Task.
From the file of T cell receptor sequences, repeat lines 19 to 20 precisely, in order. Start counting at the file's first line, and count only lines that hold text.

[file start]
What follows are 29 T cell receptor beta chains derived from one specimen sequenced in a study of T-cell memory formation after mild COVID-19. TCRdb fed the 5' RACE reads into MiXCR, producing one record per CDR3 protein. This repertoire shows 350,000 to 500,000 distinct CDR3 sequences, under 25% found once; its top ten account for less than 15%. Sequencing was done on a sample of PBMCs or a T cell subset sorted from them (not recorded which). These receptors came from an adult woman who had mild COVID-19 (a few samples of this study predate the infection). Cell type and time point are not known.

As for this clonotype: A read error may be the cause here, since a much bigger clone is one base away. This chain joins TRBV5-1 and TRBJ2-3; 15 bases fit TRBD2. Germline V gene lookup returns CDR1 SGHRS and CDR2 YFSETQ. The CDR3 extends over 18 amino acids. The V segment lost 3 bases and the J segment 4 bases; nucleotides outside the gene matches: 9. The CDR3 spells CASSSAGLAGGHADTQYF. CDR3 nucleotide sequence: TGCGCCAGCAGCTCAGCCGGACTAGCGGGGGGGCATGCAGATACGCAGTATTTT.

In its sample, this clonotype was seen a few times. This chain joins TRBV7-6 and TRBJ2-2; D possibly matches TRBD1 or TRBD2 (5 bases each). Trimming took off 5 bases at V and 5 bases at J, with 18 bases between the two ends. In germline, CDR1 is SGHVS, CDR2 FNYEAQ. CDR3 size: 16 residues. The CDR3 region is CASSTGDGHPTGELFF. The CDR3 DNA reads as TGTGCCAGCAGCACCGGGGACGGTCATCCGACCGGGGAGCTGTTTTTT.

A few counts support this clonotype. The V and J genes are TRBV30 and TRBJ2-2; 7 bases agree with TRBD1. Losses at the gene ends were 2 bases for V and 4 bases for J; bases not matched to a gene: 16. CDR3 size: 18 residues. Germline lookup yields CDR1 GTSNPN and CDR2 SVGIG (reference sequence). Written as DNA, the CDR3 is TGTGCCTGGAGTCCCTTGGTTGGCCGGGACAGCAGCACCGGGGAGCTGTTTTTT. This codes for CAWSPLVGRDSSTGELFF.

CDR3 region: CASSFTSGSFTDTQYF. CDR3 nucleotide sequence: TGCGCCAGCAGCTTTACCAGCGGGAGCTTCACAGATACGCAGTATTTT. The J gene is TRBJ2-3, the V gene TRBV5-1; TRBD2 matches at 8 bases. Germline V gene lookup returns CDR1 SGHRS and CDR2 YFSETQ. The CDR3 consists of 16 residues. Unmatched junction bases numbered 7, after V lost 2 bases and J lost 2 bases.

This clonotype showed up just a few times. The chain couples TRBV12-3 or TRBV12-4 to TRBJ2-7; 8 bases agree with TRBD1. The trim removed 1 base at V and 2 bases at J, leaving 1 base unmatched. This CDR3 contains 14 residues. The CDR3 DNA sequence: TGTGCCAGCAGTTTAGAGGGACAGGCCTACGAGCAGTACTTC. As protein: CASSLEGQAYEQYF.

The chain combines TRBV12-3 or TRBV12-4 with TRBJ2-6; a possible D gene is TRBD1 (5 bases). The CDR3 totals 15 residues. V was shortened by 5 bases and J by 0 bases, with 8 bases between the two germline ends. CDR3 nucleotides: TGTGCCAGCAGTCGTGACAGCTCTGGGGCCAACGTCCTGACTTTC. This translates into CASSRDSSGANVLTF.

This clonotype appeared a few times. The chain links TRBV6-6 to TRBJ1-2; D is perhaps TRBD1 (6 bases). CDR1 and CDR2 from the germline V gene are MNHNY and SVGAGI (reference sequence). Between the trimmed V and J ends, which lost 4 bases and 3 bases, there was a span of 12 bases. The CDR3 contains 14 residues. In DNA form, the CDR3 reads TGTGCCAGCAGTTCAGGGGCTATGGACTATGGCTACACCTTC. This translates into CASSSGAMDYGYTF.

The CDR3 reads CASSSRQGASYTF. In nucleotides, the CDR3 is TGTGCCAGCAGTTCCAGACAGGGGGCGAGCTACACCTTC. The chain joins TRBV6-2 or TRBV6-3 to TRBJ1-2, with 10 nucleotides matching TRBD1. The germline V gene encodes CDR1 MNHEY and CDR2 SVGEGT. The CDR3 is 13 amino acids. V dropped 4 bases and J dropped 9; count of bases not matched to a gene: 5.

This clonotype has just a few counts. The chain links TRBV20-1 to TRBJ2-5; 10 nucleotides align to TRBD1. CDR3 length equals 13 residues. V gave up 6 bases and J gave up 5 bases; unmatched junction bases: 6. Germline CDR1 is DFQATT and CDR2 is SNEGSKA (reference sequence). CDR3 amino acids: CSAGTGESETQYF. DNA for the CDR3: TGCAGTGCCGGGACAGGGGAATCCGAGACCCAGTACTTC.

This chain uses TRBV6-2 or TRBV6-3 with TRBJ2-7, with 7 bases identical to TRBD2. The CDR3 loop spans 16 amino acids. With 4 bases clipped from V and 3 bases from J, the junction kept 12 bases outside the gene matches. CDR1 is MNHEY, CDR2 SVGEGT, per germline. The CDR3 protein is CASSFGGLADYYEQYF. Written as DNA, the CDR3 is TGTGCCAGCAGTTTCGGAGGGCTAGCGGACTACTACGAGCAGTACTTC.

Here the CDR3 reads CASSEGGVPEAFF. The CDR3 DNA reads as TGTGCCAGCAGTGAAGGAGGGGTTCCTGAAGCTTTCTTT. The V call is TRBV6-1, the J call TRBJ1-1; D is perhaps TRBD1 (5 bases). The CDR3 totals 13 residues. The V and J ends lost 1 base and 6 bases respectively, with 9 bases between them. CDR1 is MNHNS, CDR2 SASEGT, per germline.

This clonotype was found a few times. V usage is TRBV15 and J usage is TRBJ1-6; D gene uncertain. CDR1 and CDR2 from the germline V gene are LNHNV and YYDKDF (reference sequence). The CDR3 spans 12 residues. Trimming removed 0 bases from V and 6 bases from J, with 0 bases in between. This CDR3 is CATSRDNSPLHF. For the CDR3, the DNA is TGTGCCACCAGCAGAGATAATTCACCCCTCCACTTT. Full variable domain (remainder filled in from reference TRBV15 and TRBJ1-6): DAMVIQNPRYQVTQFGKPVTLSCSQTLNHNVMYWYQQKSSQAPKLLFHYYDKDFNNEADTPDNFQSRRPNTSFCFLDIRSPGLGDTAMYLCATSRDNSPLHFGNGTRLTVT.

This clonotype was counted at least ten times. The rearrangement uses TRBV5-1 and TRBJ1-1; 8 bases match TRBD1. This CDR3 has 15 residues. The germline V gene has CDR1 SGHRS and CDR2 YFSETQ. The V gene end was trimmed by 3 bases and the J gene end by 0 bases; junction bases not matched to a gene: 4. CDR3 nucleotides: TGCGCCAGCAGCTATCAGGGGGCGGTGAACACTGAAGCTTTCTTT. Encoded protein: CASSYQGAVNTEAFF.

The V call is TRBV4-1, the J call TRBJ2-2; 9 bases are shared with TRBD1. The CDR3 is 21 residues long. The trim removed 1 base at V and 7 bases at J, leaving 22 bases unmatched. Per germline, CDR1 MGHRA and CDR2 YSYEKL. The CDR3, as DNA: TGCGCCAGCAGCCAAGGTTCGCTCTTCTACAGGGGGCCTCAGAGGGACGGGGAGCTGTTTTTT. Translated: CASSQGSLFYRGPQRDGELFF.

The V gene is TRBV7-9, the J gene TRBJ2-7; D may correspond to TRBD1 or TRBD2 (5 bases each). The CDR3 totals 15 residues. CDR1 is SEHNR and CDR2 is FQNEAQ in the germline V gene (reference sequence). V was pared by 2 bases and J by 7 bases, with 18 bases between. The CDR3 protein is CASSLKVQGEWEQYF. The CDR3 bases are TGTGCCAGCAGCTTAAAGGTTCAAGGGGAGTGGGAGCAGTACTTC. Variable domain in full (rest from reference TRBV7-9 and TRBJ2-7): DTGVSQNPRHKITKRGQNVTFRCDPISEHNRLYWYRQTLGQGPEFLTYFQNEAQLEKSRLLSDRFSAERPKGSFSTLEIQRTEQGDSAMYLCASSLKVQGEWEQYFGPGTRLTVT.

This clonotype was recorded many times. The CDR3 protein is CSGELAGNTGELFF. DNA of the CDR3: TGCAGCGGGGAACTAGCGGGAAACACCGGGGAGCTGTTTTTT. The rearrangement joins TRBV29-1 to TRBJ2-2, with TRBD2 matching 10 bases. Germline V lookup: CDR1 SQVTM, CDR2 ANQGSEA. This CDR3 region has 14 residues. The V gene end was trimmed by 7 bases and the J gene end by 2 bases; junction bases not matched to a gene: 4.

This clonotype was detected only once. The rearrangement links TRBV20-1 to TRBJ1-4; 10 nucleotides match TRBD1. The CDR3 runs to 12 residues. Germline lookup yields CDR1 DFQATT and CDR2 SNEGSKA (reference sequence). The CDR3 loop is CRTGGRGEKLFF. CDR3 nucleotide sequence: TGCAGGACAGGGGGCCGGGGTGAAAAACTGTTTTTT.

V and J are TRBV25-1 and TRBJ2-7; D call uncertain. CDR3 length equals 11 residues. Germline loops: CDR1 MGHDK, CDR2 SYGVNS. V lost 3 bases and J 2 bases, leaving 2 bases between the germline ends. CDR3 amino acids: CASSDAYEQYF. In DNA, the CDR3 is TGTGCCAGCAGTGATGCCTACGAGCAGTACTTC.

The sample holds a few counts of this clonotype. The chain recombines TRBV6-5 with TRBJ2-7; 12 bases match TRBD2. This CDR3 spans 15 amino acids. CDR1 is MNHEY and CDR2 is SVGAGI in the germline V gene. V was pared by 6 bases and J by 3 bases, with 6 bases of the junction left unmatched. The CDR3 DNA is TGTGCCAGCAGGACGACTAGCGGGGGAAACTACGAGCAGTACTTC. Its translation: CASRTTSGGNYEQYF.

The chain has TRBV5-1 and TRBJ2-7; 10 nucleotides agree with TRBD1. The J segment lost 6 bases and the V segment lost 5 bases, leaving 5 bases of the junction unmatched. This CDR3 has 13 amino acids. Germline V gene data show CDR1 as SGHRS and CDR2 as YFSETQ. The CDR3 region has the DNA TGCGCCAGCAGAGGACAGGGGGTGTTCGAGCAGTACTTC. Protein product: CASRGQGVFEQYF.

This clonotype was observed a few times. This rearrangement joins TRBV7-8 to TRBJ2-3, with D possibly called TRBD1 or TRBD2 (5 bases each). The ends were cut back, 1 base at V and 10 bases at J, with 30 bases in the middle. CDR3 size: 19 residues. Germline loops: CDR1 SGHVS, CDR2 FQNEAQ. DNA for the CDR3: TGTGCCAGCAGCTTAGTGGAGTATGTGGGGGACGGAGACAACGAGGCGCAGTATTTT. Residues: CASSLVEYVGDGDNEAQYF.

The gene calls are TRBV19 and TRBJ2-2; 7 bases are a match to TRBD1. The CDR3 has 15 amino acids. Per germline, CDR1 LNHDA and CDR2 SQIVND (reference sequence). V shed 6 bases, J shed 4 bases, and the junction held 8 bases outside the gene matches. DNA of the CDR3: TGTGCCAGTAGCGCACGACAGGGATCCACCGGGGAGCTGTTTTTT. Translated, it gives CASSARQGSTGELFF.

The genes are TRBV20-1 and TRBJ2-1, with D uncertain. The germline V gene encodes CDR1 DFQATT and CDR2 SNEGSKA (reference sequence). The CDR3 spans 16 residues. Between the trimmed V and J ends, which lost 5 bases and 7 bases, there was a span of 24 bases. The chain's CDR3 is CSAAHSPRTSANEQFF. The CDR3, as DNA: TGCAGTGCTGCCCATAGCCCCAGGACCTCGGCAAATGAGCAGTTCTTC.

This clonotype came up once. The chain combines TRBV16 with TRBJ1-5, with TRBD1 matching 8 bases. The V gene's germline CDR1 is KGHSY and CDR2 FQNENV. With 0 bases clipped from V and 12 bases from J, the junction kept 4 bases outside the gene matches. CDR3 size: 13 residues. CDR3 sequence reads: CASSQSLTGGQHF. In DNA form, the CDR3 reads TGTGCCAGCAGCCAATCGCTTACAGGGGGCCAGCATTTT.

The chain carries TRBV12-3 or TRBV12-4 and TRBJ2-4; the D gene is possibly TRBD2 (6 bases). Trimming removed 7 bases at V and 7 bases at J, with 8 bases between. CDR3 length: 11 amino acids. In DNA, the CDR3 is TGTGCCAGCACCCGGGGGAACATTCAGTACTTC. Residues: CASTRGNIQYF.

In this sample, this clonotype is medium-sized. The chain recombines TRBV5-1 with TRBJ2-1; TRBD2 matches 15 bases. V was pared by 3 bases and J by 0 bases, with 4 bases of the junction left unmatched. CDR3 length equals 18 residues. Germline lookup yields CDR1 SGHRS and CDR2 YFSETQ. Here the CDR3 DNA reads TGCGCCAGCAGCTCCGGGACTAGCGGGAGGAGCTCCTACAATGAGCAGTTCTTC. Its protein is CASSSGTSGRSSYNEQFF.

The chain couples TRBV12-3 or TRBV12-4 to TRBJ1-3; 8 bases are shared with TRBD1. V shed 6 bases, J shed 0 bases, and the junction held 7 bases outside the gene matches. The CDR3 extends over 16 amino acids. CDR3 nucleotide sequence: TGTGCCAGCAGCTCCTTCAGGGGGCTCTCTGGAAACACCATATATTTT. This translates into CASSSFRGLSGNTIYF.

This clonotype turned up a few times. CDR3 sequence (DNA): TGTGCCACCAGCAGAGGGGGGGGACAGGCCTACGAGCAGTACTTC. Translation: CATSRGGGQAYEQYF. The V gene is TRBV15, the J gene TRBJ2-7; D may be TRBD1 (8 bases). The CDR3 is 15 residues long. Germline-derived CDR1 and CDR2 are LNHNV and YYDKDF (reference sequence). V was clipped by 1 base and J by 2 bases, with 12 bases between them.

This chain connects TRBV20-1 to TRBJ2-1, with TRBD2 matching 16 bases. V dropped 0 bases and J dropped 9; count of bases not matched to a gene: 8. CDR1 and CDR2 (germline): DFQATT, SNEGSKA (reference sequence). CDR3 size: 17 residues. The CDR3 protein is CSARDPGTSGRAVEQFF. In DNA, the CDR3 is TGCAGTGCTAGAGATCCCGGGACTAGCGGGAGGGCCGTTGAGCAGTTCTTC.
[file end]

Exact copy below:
V and J are TRBV25-1 and TRBJ2-7; D call uncertain. CDR3 length equals 11 residues. Germline loops: CDR1 MGHDK, CDR2 SYGVNS. V lost 3 bases and J 2 bases, leaving 2 bases between the germline ends. CDR3 amino acids: CASSDAYEQYF. In DNA, the CDR3 is TGTGCCAGCAGTGATGCCTACGAGCAGTACTTC.

The sample holds a few counts of this clonotype. The chain recombines TRBV6-5 with TRBJ2-7; 12 bases match TRBD2. This CDR3 spans 15 amino acids. CDR1 is MNHEY and CDR2 is SVGAGI in the germline V gene. V was pared by 6 bases and J by 3 bases, with 6 bases of the junction left unmatched. The CDR3 DNA is TGTGCCAGCAGGACGACTAGCGGGGGAAACTACGAGCAGTACTTC. Its translation: CASRTTSGGNYEQYF.